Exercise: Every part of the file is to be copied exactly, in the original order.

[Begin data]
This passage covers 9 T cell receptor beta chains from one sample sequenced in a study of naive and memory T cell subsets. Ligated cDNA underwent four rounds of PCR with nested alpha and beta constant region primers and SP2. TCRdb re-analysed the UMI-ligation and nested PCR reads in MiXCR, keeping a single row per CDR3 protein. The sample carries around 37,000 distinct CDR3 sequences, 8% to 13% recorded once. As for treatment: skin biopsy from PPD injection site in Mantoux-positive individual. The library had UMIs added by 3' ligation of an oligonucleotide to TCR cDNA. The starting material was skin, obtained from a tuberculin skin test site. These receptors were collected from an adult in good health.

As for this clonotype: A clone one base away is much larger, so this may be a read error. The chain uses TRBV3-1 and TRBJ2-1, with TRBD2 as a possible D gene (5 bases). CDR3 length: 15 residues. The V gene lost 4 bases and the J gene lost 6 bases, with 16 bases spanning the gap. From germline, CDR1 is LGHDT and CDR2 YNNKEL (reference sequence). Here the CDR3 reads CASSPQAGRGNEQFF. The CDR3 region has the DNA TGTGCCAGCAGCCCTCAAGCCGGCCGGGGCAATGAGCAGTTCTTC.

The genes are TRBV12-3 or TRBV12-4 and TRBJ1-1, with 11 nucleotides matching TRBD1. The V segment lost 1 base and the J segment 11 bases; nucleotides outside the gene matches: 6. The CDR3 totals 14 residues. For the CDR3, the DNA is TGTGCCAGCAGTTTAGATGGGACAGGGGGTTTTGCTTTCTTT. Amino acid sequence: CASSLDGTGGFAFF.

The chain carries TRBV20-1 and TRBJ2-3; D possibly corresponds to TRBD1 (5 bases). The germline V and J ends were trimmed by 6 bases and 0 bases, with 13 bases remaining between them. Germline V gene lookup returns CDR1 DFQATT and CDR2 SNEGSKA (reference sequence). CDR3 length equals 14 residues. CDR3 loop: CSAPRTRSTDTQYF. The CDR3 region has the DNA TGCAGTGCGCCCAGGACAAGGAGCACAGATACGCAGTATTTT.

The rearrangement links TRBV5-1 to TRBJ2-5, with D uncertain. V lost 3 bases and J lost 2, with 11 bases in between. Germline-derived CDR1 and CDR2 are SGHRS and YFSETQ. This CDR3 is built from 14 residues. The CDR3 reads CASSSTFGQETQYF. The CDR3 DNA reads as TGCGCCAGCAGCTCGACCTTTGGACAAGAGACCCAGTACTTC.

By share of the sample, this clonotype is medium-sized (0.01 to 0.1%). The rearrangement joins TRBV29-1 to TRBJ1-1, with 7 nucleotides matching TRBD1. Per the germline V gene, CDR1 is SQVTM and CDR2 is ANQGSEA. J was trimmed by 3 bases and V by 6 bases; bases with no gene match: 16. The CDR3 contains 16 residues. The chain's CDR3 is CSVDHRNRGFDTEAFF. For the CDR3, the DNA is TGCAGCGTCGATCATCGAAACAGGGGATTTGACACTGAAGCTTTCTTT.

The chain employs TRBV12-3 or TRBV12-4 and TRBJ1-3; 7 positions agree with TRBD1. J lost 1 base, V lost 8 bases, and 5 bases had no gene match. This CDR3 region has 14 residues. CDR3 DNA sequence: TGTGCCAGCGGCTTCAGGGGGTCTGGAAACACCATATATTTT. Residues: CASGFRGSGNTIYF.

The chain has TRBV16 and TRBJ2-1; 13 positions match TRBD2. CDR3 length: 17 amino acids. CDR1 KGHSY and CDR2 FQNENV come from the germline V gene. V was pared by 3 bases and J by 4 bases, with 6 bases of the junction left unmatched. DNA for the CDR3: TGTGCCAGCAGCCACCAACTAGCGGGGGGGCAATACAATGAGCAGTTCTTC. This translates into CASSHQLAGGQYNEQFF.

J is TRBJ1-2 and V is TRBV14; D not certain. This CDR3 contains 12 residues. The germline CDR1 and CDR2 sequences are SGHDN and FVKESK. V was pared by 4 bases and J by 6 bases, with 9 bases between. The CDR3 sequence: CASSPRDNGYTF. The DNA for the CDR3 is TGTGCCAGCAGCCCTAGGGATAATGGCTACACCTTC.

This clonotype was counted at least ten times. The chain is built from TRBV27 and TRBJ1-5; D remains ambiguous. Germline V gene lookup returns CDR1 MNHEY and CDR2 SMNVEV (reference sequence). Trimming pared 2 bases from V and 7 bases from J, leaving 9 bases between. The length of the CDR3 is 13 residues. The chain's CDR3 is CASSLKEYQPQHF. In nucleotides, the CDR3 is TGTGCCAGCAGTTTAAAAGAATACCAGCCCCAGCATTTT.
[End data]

This passage covers 9 T cell receptor beta chains from one sample sequenced in a study of naive and memory T cell subsets. Ligated cDNA underwent four rounds of PCR with nested alpha and beta constant region primers and SP2. TCRdb re-analysed the UMI-ligation and nested PCR reads in MiXCR, keeping a single row per CDR3 protein. The sample carries around 37,000 distinct CDR3 sequences, 8% to 13% recorded once. As for treatment: skin biopsy from PPD injection site in Mantoux-positive individual. The library had UMIs added by 3' ligation of an oligonucleotide to TCR cDNA. The starting material was skin, obtained from a tuberculin skin test site. These receptors were collected from an adult in good health.

As for this clonotype: A clone one base away is much larger, so this may be a read error. The chain uses TRBV3-1 and TRBJ2-1, with TRBD2 as a possible D gene (5 bases). CDR3 length: 15 residues. The V gene lost 4 bases and the J gene lost 6 bases, with 16 bases spanning the gap. From germline, CDR1 is LGHDT and CDR2 YNNKEL (reference sequence). Here the CDR3 reads CASSPQAGRGNEQFF. The CDR3 region has the DNA TGTGCCAGCAGCCCTCAAGCCGGCCGGGGCAATGAGCAGTTCTTC.

The genes are TRBV12-3 or TRBV12-4 and TRBJ1-1, with 11 nucleotides matching TRBD1. The V segment lost 1 base and the J segment 11 bases; nucleotides outside the gene matches: 6. The CDR3 totals 14 residues. For the CDR3, the DNA is TGTGCCAGCAGTTTAGATGGGACAGGGGGTTTTGCTTTCTTT. Amino acid sequence: CASSLDGTGGFAFF.

The chain carries TRBV20-1 and TRBJ2-3; D possibly corresponds to TRBD1 (5 bases). The germline V and J ends were trimmed by 6 bases and 0 bases, with 13 bases remaining between them. Germline V gene lookup returns CDR1 DFQATT and CDR2 SNEGSKA (reference sequence). CDR3 length equals 14 residues. CDR3 loop: CSAPRTRSTDTQYF. The CDR3 region has the DNA TGCAGTGCGCCCAGGACAAGGAGCACAGATACGCAGTATTTT.

The rearrangement links TRBV5-1 to TRBJ2-5, with D uncertain. V lost 3 bases and J lost 2, with 11 bases in between. Germline-derived CDR1 and CDR2 are SGHRS and YFSETQ. This CDR3 is built from 14 residues. The CDR3 reads CASSSTFGQETQYF. The CDR3 DNA reads as TGCGCCAGCAGCTCGACCTTTGGACAAGAGACCCAGTACTTC.

By share of the sample, this clonotype is medium-sized (0.01 to 0.1%). The rearrangement joins TRBV29-1 to TRBJ1-1, with 7 nucleotides matching TRBD1. Per the germline V gene, CDR1 is SQVTM and CDR2 is ANQGSEA. J was trimmed by 3 bases and V by 6 bases; bases with no gene match: 16. The CDR3 contains 16 residues. The chain's CDR3 is CSVDHRNRGFDTEAFF. For the CDR3, the DNA is TGCAGCGTCGATCATCGAAACAGGGGATTTGACACTGAAGCTTTCTTT.

The chain employs TRBV12-3 or TRBV12-4 and TRBJ1-3; 7 positions agree with TRBD1. J lost 1 base, V lost 8 bases, and 5 bases had no gene match. This CDR3 region has 14 residues. CDR3 DNA sequence: TGTGCCAGCGGCTTCAGGGGGTCTGGAAACACCATATATTTT. Residues: CASGFRGSGNTIYF.

The chain has TRBV16 and TRBJ2-1; 13 positions match TRBD2. CDR3 length: 17 amino acids. CDR1 KGHSY and CDR2 FQNENV come from the germline V gene. V was pared by 3 bases and J by 4 bases, with 6 bases of the junction left unmatched. DNA for the CDR3: TGTGCCAGCAGCCACCAACTAGCGGGGGGGCAATACAATGAGCAGTTCTTC. This translates into CASSHQLAGGQYNEQFF.

J is TRBJ1-2 and V is TRBV14; D not certain. This CDR3 contains 12 residues. The germline CDR1 and CDR2 sequences are SGHDN and FVKESK. V was pared by 4 bases and J by 6 bases, with 9 bases between. The CDR3 sequence: CASSPRDNGYTF. The DNA for the CDR3 is TGTGCCAGCAGCCCTAGGGATAATGGCTACACCTTC.

This clonotype was counted at least ten times. The chain is built from TRBV27 and TRBJ1-5; D remains ambiguous. Germline V gene lookup returns CDR1 MNHEY and CDR2 SMNVEV (reference sequence). Trimming pared 2 bases from V and 7 bases from J, leaving 9 bases between. The length of the CDR3 is 13 residues. The chain's CDR3 is CASSLKEYQPQHF. In nucleotides, the CDR3 is TGTGCCAGCAGTTTAAAAGAATACCAGCCCCAGCATTTT.